Wednesday, December 26, 2012

Now Showing: The Coming of the Reaching In

Preached on the Fourth Sunday in Advent, December 23, 2012
Scripture readings: Psalm 148; Galatians 4:1-7

There is a set of books for children that have its readers solve a single question. The question is: “Where’s Waldo?”

You are given a picture. It’s a very complicated picture. It’s full of hundreds of people doing all kinds of different things; on a big city street, in a crowded sports arena, at a fair, in a park.

In this picture, of hundreds of people milling around and doing every conceivable thing that you can do in that place, there is Waldo. Waldo is a tall and skinny guy, with a red and white tasseled cap, and a shirt with horizontal red and white stripes, and blue jeans, and big round glasses. You have to find Waldo in the picture.

Looking in at My Tree, 2012
There are people in the picture who look a little bit like Waldo, in one way or another. They may have a red and white striped shirt, but the stripes may go up and down, or the cap is wrong, or the person doesn’t wear big round glasses like Waldo does. The book of big complicated pictures is a story, and it doesn’t make sense until you find Waldo.

Sure, you can enjoy the pictures without finding Waldo. There’s a lot to see and think about. You can get the feel of it, and get into the experience of the big places in the pictures. You can think about the times when you have been in such a place, and what happened to you there. You can think about what you might like to do if you were in a place like the one in the picture. But you don’t know the secret of the picture, or the meaning of the story, unless you can find and follow Waldo.

Now the psalm we have read and the third and fourth chapters of Paul’s letter to the Christians in Galatia give us two huge, complicated pictures. There is the same secret to be found in both pictures. There is a figure to find; an event to discover. The figure and the event is God reaching into that picture and putting himself right into the middle of that picture and revealing its secret meaning.

The psalm gives us a complicated picture that contains everything that exists; beyond our world, and in our world. It contains everything visible and invisible: angels, winds, stars, oceans, plants, wild and tame animals, mountains and hills. There are people of all kinds, and positions, and genders, and ages.

What do they have in common? They are created. They are organized. They are praising God.

Why? At the end of the psalm, we see. Everything that exists can see it. They see that God has reached down into this vast world, and God done something that would make his people close to him. “He has raised up for his people a horn, the praise of all his saints, of Israel, the people close to his heart. Praise the Lord.” (Psalm 148:14)

What did God do? “He raised up…a horn.” And what does that mean? A horn is a defense system for the animal that has horns. A horned animal is an armed animal. A horn is like a weapon. It means, in the thought of the Hebrew people, strength, and freedom, and life.

My Tree, 2012
“Raising up a horn for his people” would mean God doing something to protect his people, or to make them strong, or to expand their life, in a way that they couldn’t do for themselves. It could be something like a victory won by God for his people.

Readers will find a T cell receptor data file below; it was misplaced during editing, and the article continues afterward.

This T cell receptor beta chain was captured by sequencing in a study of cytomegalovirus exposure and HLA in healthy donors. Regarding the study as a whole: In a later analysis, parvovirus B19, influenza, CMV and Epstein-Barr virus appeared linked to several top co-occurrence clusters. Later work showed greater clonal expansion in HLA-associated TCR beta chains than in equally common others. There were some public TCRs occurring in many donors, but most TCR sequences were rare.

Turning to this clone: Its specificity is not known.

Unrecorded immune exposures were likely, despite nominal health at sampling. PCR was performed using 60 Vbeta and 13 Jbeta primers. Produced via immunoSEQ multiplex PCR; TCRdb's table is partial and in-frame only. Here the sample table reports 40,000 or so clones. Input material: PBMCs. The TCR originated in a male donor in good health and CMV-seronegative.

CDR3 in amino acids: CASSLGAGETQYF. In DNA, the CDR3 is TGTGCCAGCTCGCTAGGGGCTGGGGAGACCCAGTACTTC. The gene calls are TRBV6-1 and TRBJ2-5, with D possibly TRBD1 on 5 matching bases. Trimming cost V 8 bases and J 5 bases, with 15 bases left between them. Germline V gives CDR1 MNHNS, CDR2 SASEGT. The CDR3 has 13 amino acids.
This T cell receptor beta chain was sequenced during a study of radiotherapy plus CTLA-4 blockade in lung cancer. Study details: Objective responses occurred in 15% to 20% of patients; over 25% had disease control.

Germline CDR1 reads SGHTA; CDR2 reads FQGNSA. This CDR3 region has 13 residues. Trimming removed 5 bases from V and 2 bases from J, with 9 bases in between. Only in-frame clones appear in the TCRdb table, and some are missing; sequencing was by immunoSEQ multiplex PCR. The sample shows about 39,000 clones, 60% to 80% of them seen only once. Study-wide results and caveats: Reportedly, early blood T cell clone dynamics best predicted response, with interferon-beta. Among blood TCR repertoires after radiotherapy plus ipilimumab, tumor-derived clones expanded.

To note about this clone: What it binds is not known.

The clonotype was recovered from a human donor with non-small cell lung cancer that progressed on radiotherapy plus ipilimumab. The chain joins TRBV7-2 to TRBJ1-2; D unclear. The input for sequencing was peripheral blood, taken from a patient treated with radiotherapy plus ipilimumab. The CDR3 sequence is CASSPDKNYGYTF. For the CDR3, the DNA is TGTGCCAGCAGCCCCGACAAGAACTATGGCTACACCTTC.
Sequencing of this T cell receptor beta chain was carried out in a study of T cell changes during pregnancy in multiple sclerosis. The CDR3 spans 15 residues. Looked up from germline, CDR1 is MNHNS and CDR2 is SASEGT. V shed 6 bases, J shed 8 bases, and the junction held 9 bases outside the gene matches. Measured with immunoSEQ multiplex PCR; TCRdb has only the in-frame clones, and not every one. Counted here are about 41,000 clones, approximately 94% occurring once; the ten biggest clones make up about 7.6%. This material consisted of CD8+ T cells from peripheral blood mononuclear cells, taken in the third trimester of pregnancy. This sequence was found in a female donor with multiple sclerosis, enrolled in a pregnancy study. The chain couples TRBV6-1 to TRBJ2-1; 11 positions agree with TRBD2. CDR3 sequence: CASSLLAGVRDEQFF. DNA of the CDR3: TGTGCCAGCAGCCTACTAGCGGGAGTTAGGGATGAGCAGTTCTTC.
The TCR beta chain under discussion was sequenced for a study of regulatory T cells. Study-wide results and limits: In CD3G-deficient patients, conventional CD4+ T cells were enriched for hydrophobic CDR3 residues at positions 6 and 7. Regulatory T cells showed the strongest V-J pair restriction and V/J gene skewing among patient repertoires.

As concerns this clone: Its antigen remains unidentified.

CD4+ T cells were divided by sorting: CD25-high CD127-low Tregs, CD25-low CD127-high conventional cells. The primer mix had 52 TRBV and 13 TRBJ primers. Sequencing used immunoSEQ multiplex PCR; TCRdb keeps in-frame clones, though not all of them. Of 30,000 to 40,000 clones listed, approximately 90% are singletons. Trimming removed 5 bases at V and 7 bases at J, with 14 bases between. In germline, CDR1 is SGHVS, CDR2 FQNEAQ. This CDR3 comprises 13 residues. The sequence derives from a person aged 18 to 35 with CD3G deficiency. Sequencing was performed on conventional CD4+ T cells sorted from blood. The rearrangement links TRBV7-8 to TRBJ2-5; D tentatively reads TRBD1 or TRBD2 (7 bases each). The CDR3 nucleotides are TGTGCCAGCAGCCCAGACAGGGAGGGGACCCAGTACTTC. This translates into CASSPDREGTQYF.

It would bring them closer than ever. It would make his people fit the name that the psalm gives them, when it calls them saints. The word saint, in the Bible, doesn’t mean perfection or even goodness. Saint means being set apart by God for a purpose.

But this special word especially means people who are different because they are the target of a special love of God that does not let go. It is a love that comes from God making a promise to them to love them always. It means God never letting go of that promise, and always finding a way to bring them close, even when their love fails.

Sometimes the word “horn” in the Bible refers to a person. It may refer to a leader or a king. In this case this person, this king, would be a gift from God to bring his people near; so that they can live within the beating of his heart.

In the Gospel of Luke, before the birth of Jesus, there is the father of a baby who was going to grow up to be the man we call John the Baptist. John would be a prophet who prepared the way for Jesus by teaching God’s people to be ready for their savior to come to them.

The father of John the Baptist was Zechariah. At the birth of his son, Zechariah was filled with God’s Spirit and spoke about the future of his son and the purpose his son would serve. Zechariah said, “Praise be to the Lord, the God of Israel, because he has come and has redeemed his people. He has raised up a horn of salvation for us….” (Luke 1:68-69; also see Psalm 18:2)

This horn of salvation is Jesus. John’s purpose was to live and speak a message to God’s people that would prepare them for the appearance of Jesus.

The psalm tells us that everything in existence exists to find its purpose in praising the God who reached into their world to bring his human children close to him in Jesus. The sun and the moon, the weather and the waves, the birds and animals and the creatures of the ocean exist to praise the event in which God comes close, through the person who gives to his people the strength, and the freedom, and the fullness of life that they could never have without him.

Paul brings two big pictures together. He brings out a picture of what he calls “the basic principles of the world”.

Part of what Paul may mean by this has to do with the picture the psalm gives us. It has to do with all the parts and pieces of the universe. They teach us lessons but they can also enslave us. They limit us and confine us, unless God gets us beyond them.

The visible and even the invisible world can teach us many things. We may even reason out, from what God has made, how God wants us to live and why we are here. But we can never, Paul tells us, never get very far unless we see the God, who made all things, reach down into our world to act out his purpose in our sight. We can never grow up and grow close to the heart of God, unless we see God reach into the world he has made, in Jesus, and be born in a stable, and walk the countryside, and die for the sin of the world on the cross.
Ornaments from Our Church Tree

The other picture that Paul gives us, in Galatians, is the world of God’s laws. So many people see God’s laws as the way to please God, and win his favor, and get God to let us into his presence. So many see it this way, and Paul saw it this way, as well, until he met Jesus.